I went on a one-day TT course years ago, and must say I was not impressed. I worked as a physiotherapist for just under 10 years, and to me it was normal massage techniques given airy fairy names. But of course I could just have been missing something important. And I am trying very hard (and not really succeeding) to be open-minded. :lol:


How well I know that subsonic lurcher growl.......
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Re: Lead stroking

Post by Lotsaquestions » Tue Apr 17, 2018 11:59 am

Yeah I am not sure on TTouch. I think most dogs enjoy being massaged so in that sense I can see it being relaxing (Merlin for instance will calm down instantly when I massage his back legs) but more than that I'm not sure. Lead stroking just seems silly. :lol:

Thanks Nettle, Merlin is already feeling alot better. Two days of sleeping, he's now eating and was up for a ten min play. He's at the vets tomorrow regardless for his check up and booster, but I'm pretty certain it was something he scavanged. Booked him in with his fav vet who has a sensitive dog herself so I am hoping he doesn't panic too much. Tempted to ask for blood works but when he was in for his neuter the nurses reported he was 'very needle shy' which I assume meant 'full blown panic' so I am not sure how to get it done in a way that won't mentally scar him. Once upon a time he would be happy licking squeezy cheese whilst they did anything, now he gets very worried because of everything he went through. :(

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Re: Lead stroking

Post by JudyN » Tue Apr 17, 2018 1:57 pm

Actually the stroking did look more gentle on the programme last night, and it went in both directions. Even so... I thought about trying it today when a terrier insisted on sniffing J's bum in a small wooded area we hardly ever see other dogs in (J on lead, the other dog not) but we're so used to our own way now that the other owners usually wonder why I'm leading this completely happy relaxed dog off the path away from theirs and giving him treats.

I had a session with a TT practitioner who also did zoopharmacology - offering J various herbs and oils with which he could self-medicate according to his needs. 'He'll only drink as much oil as he needs,' she said. 'If he's finished the [exhorbitant] bottles of marigold and comfrey oils he must need more, but he will stop eventually,' she said. Hahahahahaha!!!! He'd probably drink all the Castrol GTX out of a Jumbo Jet given the chance :lol:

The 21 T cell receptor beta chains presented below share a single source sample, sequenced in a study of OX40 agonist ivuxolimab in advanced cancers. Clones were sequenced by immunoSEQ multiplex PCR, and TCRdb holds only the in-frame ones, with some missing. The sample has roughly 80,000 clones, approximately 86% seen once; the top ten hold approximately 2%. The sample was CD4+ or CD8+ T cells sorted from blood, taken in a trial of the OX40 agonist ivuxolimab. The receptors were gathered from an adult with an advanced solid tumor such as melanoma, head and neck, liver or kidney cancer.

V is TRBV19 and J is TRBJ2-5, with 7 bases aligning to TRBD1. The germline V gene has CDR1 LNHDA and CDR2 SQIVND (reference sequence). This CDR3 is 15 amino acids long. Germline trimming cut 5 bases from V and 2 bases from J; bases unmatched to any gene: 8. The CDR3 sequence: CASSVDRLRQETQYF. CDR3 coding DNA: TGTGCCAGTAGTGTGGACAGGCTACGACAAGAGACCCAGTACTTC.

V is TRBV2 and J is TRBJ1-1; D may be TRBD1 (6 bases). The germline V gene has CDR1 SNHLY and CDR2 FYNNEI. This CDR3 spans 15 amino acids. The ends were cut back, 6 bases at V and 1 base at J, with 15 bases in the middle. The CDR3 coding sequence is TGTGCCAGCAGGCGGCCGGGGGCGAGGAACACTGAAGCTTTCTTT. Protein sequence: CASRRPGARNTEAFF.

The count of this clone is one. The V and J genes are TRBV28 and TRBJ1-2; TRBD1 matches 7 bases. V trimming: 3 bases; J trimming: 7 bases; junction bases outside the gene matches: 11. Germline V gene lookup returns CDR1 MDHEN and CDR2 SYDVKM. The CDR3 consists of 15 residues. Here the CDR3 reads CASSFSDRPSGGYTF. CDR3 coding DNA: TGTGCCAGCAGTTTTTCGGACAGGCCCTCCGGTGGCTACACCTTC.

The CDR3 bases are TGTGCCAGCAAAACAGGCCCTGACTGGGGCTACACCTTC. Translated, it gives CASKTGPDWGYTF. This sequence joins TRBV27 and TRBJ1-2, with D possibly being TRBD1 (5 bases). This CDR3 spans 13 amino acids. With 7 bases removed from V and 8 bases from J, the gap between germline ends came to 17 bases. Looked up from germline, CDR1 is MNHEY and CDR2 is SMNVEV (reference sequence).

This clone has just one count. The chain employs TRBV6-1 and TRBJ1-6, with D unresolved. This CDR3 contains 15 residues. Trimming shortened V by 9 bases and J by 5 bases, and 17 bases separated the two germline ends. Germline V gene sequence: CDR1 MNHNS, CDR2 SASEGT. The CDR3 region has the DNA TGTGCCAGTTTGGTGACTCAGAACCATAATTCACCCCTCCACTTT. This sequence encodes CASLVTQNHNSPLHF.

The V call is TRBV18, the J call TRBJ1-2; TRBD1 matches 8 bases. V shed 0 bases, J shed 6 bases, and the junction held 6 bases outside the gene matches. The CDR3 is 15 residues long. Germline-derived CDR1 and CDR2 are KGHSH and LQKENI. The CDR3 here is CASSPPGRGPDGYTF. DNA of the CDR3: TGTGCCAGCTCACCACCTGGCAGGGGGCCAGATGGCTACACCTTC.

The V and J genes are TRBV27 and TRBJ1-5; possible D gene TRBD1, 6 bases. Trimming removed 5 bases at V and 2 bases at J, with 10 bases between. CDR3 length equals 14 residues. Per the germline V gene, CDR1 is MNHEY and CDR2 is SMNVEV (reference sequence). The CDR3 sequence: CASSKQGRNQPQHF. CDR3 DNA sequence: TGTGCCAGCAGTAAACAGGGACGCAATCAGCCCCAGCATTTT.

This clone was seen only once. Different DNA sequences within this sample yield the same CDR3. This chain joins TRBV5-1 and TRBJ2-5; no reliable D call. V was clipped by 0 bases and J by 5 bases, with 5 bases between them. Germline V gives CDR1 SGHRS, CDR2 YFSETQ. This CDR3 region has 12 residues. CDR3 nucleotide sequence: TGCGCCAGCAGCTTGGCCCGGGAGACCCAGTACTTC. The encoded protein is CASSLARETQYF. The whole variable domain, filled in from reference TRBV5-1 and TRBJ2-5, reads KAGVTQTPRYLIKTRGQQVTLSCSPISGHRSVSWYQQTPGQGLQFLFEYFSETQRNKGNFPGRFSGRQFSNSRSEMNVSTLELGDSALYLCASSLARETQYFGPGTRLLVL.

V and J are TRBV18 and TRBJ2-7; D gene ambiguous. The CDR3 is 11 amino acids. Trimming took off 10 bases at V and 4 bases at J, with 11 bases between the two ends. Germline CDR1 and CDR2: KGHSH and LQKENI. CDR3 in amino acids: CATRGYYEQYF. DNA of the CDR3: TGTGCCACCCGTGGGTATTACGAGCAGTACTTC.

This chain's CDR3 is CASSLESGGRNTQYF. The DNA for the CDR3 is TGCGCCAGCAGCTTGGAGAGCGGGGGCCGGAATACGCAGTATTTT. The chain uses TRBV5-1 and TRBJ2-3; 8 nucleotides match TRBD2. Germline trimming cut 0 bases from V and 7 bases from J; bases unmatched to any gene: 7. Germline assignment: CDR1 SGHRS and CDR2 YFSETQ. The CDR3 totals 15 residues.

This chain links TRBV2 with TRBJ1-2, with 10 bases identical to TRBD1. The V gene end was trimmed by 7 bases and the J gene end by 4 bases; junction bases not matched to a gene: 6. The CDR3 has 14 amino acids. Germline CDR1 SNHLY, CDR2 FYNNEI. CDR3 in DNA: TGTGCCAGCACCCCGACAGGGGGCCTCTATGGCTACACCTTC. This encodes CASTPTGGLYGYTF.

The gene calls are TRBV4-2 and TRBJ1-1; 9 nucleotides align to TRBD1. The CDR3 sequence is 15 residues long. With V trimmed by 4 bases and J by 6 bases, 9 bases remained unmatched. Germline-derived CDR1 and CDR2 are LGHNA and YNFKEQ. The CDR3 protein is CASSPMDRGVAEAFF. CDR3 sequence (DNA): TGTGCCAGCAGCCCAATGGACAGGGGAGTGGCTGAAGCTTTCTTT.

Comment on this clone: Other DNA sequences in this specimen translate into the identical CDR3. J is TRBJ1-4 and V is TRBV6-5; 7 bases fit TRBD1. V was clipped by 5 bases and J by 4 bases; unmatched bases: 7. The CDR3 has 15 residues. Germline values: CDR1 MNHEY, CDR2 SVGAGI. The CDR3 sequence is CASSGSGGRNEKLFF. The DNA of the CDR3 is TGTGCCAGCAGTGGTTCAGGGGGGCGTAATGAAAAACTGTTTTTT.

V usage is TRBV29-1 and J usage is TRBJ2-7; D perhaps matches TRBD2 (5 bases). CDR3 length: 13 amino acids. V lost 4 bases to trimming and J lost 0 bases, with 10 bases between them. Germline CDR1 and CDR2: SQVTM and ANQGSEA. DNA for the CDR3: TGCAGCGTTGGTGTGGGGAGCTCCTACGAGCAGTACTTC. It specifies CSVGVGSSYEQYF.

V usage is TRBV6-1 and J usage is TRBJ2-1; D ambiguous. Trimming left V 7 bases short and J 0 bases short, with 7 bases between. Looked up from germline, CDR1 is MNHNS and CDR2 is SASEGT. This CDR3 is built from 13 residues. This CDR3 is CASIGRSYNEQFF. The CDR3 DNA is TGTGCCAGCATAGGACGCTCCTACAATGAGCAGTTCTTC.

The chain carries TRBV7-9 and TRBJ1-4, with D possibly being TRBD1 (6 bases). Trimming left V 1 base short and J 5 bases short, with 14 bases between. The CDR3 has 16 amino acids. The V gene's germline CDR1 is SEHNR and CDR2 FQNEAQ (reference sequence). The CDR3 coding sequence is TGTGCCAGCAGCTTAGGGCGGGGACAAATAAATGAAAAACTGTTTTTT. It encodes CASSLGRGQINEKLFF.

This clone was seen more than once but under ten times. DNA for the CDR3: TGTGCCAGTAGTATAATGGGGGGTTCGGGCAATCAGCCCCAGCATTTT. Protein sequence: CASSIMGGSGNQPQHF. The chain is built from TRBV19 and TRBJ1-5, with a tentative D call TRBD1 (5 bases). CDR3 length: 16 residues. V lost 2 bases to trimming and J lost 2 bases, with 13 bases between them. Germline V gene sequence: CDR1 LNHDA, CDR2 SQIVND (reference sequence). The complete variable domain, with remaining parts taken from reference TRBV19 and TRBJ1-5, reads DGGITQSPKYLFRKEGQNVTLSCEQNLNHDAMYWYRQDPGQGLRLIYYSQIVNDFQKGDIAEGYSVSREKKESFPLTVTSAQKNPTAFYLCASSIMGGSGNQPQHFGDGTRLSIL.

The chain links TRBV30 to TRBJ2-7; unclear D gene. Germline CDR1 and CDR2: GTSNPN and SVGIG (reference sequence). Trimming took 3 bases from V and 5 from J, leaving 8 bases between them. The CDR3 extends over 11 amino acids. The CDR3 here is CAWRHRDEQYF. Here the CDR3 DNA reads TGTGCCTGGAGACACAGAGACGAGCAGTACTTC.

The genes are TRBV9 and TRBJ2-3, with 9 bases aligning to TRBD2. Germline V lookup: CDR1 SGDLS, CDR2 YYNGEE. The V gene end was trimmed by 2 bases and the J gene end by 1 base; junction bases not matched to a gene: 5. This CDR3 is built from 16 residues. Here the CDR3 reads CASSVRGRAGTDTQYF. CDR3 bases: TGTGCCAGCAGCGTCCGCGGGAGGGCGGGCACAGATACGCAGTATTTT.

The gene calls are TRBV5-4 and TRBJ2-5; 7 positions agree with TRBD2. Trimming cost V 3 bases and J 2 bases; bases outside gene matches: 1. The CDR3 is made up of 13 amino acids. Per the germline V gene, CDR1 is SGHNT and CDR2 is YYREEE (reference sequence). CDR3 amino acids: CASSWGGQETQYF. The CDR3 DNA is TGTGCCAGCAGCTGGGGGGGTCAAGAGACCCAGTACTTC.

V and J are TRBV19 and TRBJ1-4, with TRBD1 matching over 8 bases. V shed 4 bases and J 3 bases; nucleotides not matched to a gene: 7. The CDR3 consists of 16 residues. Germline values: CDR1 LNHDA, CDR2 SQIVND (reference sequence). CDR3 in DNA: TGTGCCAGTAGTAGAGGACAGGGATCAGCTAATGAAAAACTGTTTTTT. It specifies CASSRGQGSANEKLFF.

LoQ, if the vet tried to get blood out of J I've no doubt he'd try to get blood out of the vet :wink:
Jasper, lurcher, born December 2009

Lotsaquestions
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Re: Lead stroking

Post by Lotsaquestions » Tue Apr 17, 2018 2:08 pm

JudyN wrote:
Tue Apr 17, 2018 1:57 pm
LoQ, if the vet tried to get blood out of J I've no doubt he'd try to get blood out of the vet :wink:
Rofl! Maybe he thinks the vet needs a good old blood work up, he's only looking out for his wellbeing!

Merlin is still at the short 'grr' step on the ladder at the moment when he wants the vet to stop poking his leg. His treshold for what he'll tolerate at the vets has definately gotten fairly low and he'll no longer take food whilst on the table :(. He LURVS the irish lady vet who I purposely kept away from his leg so he didn't stop liking her for general things, so maybe he'll let her get away with more. He even let her pull off the scab from his infected neuter wound. He really does not like male vets now. :roll:

Problem with Merlin, and I bet you know exactly what I mean as I bet Jasper is the same, is he panics very quickly and gets into the 'fight or flight' mindset over trivial things. I've been giving him some ear drops lately and he now panics at the smell of the ear drops and hides in the back garden. I've resorted to sneaking the ear drops in whilst he's asleep and pretending it was some random ear drop pixie when he comes running to me for reassurance. His ear is still giving him issues so its another thing the vet will need to check... Dreading it. :shock:

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Re: Lead stroking

Post by JudyN » Tue Apr 17, 2018 3:39 pm

Jasper is MUCH more trusting and accepting of a lot of things now, but of course he's much older than Merlin. His problem is that when he does flip, he can turn very aggressive. When he needed ear drops a while back it was a nightmare. But after we'd somehow got through the course, I gave him a couple of weeks to relax, then washed out the bottle and worked on desensitisation - you know the routine, starting off treating him just for seeing the bottle, then holding the bottle near his ear, then lifting his ear flap... it only took a few days, and I was able to put olive oil in his ear without a problem :D